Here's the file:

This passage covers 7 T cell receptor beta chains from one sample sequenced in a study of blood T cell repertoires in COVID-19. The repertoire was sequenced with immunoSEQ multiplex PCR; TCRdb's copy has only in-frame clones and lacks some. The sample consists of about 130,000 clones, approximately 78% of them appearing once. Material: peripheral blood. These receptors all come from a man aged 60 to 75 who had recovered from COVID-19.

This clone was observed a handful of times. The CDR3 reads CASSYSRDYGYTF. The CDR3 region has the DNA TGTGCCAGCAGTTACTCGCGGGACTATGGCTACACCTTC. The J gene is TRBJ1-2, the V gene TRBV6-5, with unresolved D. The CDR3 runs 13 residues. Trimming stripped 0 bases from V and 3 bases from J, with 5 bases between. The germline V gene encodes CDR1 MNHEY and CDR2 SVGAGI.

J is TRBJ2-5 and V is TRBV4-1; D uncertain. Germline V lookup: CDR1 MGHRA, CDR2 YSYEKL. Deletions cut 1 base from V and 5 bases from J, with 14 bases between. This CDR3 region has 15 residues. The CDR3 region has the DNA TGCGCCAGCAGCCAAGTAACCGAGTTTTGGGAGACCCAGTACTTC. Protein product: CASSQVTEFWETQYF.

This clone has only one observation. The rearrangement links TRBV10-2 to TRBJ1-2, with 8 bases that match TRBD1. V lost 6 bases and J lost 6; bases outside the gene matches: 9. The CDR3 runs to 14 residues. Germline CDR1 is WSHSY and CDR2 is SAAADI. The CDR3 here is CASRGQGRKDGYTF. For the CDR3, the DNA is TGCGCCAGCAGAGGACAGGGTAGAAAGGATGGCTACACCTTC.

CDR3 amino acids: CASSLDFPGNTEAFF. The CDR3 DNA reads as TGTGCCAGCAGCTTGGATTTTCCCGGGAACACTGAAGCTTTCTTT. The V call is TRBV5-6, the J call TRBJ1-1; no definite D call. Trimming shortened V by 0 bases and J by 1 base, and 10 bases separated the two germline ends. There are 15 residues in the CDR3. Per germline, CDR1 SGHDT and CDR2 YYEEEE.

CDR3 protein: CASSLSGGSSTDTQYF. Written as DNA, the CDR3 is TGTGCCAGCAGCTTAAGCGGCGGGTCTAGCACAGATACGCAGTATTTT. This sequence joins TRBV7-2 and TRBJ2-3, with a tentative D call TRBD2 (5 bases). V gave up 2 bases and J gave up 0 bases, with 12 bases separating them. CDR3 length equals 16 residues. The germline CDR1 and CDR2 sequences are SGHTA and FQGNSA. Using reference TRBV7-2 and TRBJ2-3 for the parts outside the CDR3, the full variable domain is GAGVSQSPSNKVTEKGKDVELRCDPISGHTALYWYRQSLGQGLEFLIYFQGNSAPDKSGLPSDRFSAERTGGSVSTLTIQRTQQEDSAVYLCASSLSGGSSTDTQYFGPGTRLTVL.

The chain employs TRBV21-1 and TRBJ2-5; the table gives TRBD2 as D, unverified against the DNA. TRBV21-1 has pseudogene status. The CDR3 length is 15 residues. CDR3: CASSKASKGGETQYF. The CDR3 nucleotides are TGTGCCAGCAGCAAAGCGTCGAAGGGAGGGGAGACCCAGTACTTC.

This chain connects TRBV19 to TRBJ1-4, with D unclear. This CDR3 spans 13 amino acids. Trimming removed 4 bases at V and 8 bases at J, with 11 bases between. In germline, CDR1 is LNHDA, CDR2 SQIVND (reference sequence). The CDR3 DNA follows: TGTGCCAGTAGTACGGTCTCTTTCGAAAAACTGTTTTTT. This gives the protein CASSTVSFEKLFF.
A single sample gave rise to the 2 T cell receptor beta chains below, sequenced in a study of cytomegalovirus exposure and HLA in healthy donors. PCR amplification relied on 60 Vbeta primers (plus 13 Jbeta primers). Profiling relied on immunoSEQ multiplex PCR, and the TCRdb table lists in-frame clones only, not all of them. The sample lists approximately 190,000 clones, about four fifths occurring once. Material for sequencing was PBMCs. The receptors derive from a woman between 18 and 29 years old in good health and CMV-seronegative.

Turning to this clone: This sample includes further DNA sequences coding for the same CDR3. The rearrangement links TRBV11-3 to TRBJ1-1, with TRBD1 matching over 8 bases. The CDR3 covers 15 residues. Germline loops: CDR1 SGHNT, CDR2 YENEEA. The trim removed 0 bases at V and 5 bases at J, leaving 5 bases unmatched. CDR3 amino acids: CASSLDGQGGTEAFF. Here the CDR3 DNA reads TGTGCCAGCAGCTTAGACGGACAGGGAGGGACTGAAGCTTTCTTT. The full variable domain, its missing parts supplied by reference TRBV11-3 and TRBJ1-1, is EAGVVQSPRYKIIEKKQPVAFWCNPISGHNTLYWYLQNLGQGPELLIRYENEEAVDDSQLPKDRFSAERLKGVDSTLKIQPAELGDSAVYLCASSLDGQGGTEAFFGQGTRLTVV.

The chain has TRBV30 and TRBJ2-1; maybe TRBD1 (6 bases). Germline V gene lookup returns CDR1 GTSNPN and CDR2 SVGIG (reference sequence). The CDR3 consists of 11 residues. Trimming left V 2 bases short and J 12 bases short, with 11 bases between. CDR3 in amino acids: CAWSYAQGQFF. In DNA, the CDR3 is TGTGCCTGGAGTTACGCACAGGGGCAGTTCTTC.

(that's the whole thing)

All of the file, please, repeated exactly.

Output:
This passage covers 7 T cell receptor beta chains from one sample sequenced in a study of blood T cell repertoires in COVID-19. The repertoire was sequenced with immunoSEQ multiplex PCR; TCRdb's copy has only in-frame clones and lacks some. The sample consists of about 130,000 clones, approximately 78% of them appearing once. Material: peripheral blood. These receptors all come from a man aged 60 to 75 who had recovered from COVID-19.

This clone was observed a handful of times. The CDR3 reads CASSYSRDYGYTF. The CDR3 region has the DNA TGTGCCAGCAGTTACTCGCGGGACTATGGCTACACCTTC. The J gene is TRBJ1-2, the V gene TRBV6-5, with unresolved D. The CDR3 runs 13 residues. Trimming stripped 0 bases from V and 3 bases from J, with 5 bases between. The germline V gene encodes CDR1 MNHEY and CDR2 SVGAGI.

J is TRBJ2-5 and V is TRBV4-1; D uncertain. Germline V lookup: CDR1 MGHRA, CDR2 YSYEKL. Deletions cut 1 base from V and 5 bases from J, with 14 bases between. This CDR3 region has 15 residues. The CDR3 region has the DNA TGCGCCAGCAGCCAAGTAACCGAGTTTTGGGAGACCCAGTACTTC. Protein product: CASSQVTEFWETQYF.

This clone has only one observation. The rearrangement links TRBV10-2 to TRBJ1-2, with 8 bases that match TRBD1. V lost 6 bases and J lost 6; bases outside the gene matches: 9. The CDR3 runs to 14 residues. Germline CDR1 is WSHSY and CDR2 is SAAADI. The CDR3 here is CASRGQGRKDGYTF. For the CDR3, the DNA is TGCGCCAGCAGAGGACAGGGTAGAAAGGATGGCTACACCTTC.

CDR3 amino acids: CASSLDFPGNTEAFF. The CDR3 DNA reads as TGTGCCAGCAGCTTGGATTTTCCCGGGAACACTGAAGCTTTCTTT. The V call is TRBV5-6, the J call TRBJ1-1; no definite D call. Trimming shortened V by 0 bases and J by 1 base, and 10 bases separated the two germline ends. There are 15 residues in the CDR3. Per germline, CDR1 SGHDT and CDR2 YYEEEE.

CDR3 protein: CASSLSGGSSTDTQYF. Written as DNA, the CDR3 is TGTGCCAGCAGCTTAAGCGGCGGGTCTAGCACAGATACGCAGTATTTT. This sequence joins TRBV7-2 and TRBJ2-3, with a tentative D call TRBD2 (5 bases). V gave up 2 bases and J gave up 0 bases, with 12 bases separating them. CDR3 length equals 16 residues. The germline CDR1 and CDR2 sequences are SGHTA and FQGNSA. Using reference TRBV7-2 and TRBJ2-3 for the parts outside the CDR3, the full variable domain is GAGVSQSPSNKVTEKGKDVELRCDPISGHTALYWYRQSLGQGLEFLIYFQGNSAPDKSGLPSDRFSAERTGGSVSTLTIQRTQQEDSAVYLCASSLSGGSSTDTQYFGPGTRLTVL.

The chain employs TRBV21-1 and TRBJ2-5; the table gives TRBD2 as D, unverified against the DNA. TRBV21-1 has pseudogene status. The CDR3 length is 15 residues. CDR3: CASSKASKGGETQYF. The CDR3 nucleotides are TGTGCCAGCAGCAAAGCGTCGAAGGGAGGGGAGACCCAGTACTTC.

This chain connects TRBV19 to TRBJ1-4, with D unclear. This CDR3 spans 13 amino acids. Trimming removed 4 bases at V and 8 bases at J, with 11 bases between. In germline, CDR1 is LNHDA, CDR2 SQIVND (reference sequence). The CDR3 DNA follows: TGTGCCAGTAGTACGGTCTCTTTCGAAAAACTGTTTTTT. This gives the protein CASSTVSFEKLFF.
A single sample gave rise to the 2 T cell receptor beta chains below, sequenced in a study of cytomegalovirus exposure and HLA in healthy donors. PCR amplification relied on 60 Vbeta primers (plus 13 Jbeta primers). Profiling relied on immunoSEQ multiplex PCR, and the TCRdb table lists in-frame clones only, not all of them. The sample lists approximately 190,000 clones, about four fifths occurring once. Material for sequencing was PBMCs. The receptors derive from a woman between 18 and 29 years old in good health and CMV-seronegative.

Turning to this clone: This sample includes further DNA sequences coding for the same CDR3. The rearrangement links TRBV11-3 to TRBJ1-1, with TRBD1 matching over 8 bases. The CDR3 covers 15 residues. Germline loops: CDR1 SGHNT, CDR2 YENEEA. The trim removed 0 bases at V and 5 bases at J, leaving 5 bases unmatched. CDR3 amino acids: CASSLDGQGGTEAFF. Here the CDR3 DNA reads TGTGCCAGCAGCTTAGACGGACAGGGAGGGACTGAAGCTTTCTTT. The full variable domain, its missing parts supplied by reference TRBV11-3 and TRBJ1-1, is EAGVVQSPRYKIIEKKQPVAFWCNPISGHNTLYWYLQNLGQGPELLIRYENEEAVDDSQLPKDRFSAERLKGVDSTLKIQPAELGDSAVYLCASSLDGQGGTEAFFGQGTRLTVV.

The chain has TRBV30 and TRBJ2-1; maybe TRBD1 (6 bases). Germline V gene lookup returns CDR1 GTSNPN and CDR2 SVGIG (reference sequence). The CDR3 consists of 11 residues. Trimming left V 2 bases short and J 12 bases short, with 11 bases between. CDR3 in amino acids: CAWSYAQGQFF. In DNA, the CDR3 is TGTGCCTGGAGTTACGCACAGGGGCAGTTCTTC.